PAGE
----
Further probing of the 2016 cyberattack of the Securities and Exchange Commission’s corporate filing system, EDGAR, has found that a test filing in the EDGAR system accessed by third parties contained the names, birthdates and Social Security numbers of two individuals, according to a Monday statement by SEC Chairman Jay Clayton.
Clayton provided the update as part of the ongoing internal investigation of the hack, which he announced on Sept. 20.
The most recent data on the hack, Clayton said, “is based on forensic data analysis” conducted since Sept. 20 when the intrusion was announced.
Clayton said that SEC staff told him about the new information on Friday, and that “staff are reaching out to the two individuals to notify them and offer to provide them with identity theft protection and monitoring services.”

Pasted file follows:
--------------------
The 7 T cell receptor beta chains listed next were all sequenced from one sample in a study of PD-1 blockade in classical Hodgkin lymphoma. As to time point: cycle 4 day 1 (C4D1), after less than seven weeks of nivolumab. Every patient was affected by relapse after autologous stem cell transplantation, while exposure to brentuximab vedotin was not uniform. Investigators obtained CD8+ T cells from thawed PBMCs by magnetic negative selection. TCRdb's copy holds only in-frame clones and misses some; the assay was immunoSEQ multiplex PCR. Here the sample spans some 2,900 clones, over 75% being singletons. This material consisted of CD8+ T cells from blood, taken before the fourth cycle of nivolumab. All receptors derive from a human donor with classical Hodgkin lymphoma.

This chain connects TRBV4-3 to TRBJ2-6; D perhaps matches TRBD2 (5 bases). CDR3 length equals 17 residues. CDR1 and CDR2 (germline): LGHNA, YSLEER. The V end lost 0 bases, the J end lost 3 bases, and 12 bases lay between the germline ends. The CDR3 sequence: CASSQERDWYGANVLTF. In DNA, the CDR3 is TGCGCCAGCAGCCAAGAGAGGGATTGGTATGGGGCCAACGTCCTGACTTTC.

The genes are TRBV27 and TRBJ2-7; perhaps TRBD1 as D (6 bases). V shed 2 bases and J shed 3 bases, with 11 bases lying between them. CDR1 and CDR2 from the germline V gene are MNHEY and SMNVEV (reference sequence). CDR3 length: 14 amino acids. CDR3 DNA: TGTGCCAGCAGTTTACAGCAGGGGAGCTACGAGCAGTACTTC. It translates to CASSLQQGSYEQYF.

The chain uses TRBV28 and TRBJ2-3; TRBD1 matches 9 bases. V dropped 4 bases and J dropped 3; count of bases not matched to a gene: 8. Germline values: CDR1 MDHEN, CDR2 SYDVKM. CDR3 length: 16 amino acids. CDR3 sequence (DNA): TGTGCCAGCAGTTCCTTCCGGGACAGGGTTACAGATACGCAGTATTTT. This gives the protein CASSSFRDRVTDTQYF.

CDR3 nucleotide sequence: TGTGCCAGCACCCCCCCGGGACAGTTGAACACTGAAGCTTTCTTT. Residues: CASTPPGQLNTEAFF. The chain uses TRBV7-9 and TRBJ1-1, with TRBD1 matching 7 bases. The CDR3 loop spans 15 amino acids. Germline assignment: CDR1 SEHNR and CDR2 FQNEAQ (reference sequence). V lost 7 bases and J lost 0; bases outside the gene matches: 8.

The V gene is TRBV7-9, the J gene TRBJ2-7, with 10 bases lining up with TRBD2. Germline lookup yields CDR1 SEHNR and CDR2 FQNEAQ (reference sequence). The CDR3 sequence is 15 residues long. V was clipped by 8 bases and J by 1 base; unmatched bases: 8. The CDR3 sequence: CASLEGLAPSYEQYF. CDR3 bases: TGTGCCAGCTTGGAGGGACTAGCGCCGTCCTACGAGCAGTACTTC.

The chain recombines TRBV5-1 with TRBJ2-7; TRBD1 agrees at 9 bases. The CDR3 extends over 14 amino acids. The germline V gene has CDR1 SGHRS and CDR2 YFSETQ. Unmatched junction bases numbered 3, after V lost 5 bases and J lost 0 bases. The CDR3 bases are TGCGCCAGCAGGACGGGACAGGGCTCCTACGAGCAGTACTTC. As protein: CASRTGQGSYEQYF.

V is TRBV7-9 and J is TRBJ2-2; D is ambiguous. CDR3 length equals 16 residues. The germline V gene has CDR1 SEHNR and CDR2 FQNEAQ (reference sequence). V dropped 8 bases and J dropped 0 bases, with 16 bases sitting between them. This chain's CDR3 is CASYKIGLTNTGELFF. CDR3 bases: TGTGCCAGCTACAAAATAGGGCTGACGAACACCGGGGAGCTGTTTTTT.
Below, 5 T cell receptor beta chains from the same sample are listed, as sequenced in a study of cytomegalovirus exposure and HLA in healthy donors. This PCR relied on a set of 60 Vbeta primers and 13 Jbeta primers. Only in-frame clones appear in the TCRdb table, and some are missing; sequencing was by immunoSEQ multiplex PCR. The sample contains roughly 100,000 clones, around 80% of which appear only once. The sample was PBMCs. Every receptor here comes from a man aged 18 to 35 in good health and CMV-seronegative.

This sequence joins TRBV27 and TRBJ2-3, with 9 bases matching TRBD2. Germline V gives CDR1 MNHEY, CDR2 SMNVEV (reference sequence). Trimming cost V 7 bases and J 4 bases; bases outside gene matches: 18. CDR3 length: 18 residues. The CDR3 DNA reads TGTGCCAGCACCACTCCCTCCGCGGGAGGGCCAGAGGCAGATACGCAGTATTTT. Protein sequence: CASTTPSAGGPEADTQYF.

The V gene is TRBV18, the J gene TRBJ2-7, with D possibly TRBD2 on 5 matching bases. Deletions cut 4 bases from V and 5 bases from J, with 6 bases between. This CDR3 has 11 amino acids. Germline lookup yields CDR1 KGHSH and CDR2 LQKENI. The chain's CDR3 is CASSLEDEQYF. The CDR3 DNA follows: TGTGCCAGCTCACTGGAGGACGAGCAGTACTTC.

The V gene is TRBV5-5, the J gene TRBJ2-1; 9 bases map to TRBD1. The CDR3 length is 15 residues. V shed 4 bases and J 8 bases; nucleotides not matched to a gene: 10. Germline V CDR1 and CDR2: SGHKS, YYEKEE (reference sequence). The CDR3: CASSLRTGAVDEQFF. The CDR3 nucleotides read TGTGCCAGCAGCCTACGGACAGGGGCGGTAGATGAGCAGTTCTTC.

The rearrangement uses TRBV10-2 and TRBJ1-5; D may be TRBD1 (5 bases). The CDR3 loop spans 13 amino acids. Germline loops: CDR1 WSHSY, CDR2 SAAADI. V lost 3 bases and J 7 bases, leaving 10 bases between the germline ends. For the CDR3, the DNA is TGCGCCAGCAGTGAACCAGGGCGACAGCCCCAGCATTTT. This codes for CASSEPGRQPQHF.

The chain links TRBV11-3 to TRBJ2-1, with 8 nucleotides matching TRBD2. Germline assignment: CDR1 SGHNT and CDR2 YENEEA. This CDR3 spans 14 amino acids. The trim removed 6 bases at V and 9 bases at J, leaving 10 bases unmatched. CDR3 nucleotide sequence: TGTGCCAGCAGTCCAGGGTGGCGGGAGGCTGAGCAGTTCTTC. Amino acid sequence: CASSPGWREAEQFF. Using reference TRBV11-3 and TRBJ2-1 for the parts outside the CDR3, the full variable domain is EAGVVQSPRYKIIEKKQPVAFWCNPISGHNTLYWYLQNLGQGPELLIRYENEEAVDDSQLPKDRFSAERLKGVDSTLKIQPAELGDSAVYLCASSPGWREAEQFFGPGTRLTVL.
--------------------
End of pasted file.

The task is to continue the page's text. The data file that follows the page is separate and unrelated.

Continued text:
Should the agency uncover additional individuals whose sensitive information may have been accessed, the staff will contact them and offer them identity protection and monitoring as well, he said.
“The 2016 intrusion and its ramifications concern me deeply,” Clayton said in a statement announcing the latest information. “I am focused on getting to the bottom of the matter and, importantly, lifting our cybersecurity efforts moving forward.”
He noted that while the agency’s review and remediation efforts are ongoing and “may take substantial time to complete, I believe it is important to provide new information regarding the scope of the 2016 intrusion and provide an update on the steps we are taking to assess and improve the cybersecurity risk profile of our EDGAR system and of the agency’s systems more broadly.”
Beyond an internal investigation of the intrusion by the agency’s Office of Inspector General and an investigation by the Division of Enforcement into the potential illicit trading resulting from the intrusion, Clayton said three additional steps are being taken.